A short history of how Henna came to India and Pakistan.
Henna has been an integral part of Southeast Asian culture for hundreds of years but, did you know Henna actually did not come from India or Pakistan?
The first recorded use of Henna came around 7000 bce in Crete. It is thought henna was used there for bridal ceremonies. Back then there were no Mehndi designs, woman just dipped their hands and feet in Henna producing solid red palms and feet.
In fact until rather recently Henna was mostly a medicinal herb and not primarily used for making beautiful designs on people.
The first written document to mention Henna as a medicine is also one of the oldest documents archeologists have recovered. The text is called the Embres Papayrus. It is from ancient Egypt and list several medicinal uses for Henna, mostly for skin conditions.
In 1700 bce the Egyptians were the first to use Henna as a body adornment. Upper class nobility often dyed their hair and fingernails with Henna as a symbol of their high status.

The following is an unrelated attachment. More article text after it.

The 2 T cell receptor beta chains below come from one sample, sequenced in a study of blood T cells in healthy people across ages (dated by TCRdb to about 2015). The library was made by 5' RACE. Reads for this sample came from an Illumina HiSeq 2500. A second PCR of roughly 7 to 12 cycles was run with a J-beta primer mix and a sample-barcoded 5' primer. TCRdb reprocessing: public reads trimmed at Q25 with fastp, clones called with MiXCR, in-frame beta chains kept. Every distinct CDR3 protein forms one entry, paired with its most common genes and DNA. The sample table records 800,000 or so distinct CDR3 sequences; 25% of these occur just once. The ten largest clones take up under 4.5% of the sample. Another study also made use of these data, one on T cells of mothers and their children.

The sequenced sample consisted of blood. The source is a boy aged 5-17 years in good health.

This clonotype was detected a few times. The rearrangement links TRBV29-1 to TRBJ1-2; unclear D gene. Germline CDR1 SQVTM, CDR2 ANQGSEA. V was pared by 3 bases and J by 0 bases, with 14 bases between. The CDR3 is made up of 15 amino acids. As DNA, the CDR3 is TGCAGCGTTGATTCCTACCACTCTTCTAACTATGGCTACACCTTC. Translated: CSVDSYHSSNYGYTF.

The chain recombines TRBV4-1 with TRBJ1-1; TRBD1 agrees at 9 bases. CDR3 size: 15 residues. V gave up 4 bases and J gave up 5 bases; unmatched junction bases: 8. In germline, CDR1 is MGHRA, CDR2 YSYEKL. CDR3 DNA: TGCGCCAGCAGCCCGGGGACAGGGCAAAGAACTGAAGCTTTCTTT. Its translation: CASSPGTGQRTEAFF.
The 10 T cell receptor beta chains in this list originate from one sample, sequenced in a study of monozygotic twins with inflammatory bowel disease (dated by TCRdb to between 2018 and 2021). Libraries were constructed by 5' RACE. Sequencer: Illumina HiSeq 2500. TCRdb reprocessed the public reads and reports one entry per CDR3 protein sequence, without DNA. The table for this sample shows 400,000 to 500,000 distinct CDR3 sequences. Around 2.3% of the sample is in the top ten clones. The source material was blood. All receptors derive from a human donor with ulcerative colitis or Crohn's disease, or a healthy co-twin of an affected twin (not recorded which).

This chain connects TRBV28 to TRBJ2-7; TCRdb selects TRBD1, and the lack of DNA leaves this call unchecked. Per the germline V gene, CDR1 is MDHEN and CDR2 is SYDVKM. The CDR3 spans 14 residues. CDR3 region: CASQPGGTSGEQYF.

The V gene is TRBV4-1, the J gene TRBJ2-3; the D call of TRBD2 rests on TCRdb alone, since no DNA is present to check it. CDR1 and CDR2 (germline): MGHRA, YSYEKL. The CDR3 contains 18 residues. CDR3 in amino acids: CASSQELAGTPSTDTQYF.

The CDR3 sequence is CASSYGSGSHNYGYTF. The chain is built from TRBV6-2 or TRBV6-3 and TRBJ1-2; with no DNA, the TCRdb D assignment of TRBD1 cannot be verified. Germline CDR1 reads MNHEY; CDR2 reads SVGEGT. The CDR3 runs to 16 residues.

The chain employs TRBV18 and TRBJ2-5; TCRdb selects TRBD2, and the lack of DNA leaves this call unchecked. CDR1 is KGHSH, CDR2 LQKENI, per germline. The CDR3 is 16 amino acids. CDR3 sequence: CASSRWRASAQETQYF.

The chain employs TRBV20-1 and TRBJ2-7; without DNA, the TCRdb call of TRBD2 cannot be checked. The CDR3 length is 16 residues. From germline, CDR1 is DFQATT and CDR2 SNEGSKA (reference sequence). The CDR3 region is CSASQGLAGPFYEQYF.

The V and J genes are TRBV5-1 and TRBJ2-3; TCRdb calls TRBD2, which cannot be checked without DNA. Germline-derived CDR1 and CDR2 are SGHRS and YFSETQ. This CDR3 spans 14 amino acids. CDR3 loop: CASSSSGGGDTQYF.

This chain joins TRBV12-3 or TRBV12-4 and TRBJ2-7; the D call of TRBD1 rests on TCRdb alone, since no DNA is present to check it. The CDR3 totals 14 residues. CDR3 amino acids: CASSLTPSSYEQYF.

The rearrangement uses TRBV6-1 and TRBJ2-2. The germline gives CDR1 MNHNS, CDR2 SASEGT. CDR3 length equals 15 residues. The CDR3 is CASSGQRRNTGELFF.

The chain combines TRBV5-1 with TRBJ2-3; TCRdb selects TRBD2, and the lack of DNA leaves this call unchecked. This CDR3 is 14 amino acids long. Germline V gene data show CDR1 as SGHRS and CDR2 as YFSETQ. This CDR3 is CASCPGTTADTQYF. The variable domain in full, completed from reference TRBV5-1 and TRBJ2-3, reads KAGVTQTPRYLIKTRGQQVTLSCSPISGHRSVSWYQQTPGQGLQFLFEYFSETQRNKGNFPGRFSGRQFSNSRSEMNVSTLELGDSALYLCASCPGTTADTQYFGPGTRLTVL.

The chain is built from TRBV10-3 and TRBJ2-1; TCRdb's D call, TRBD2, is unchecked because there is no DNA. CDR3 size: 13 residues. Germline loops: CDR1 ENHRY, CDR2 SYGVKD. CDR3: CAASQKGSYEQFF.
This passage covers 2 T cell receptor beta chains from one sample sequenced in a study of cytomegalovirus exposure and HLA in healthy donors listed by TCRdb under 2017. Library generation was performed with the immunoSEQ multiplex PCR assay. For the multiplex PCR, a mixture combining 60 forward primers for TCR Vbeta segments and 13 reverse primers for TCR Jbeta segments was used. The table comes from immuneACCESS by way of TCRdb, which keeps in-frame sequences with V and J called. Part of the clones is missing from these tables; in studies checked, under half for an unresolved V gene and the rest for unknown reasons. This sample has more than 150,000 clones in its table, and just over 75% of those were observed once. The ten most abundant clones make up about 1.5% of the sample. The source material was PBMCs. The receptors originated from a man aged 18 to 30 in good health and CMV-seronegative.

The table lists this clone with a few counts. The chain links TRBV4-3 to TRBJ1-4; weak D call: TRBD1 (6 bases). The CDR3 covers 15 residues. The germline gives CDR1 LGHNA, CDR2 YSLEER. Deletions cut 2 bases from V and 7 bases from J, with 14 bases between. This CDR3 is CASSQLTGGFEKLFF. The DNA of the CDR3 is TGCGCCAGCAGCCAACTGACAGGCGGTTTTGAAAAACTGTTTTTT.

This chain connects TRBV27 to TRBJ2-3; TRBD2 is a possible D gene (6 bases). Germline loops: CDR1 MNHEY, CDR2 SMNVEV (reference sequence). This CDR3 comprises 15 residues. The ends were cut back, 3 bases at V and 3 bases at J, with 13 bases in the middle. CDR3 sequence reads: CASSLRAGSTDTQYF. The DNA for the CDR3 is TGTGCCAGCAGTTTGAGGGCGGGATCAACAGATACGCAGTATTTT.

Henna was such a large part of Egyptian culture that many mummies have been recovered with Henna dyed finger tips.
The use of Henna migrated east from Egypt and eventually came to India around 500 bce. Workers would dip their hands and feet in cool Henna paste to help provide some relief from the hot temperatures.
After a while the practice spread to Indians of all castes. Rich and poor alike used Henna.
The first Henna design was a round circle in the palm of the hand. This was made by mixing Henna into a dough like consistency and pressing it between the palms of the hands. It is thought that using Henna in this manner offered cooling properties without the mess of dipping the hands and feet into a bowl of Henna.
From balls of Henna people started to use sticks to apply Mendhi patterns onto the hands and feet. This became a well established practice throughout India that lead to bridal Mehndi designs by the 1930s.
Sometime in the 1980s someone in India had the great idea to place Henna in a plastic bags and to use it to apply Mehndi designs.
With the invention of the " Henna cone" Mehndi has reached new heights in design and intricacy.
Since then, Henna has spread into all cultures all over the globe.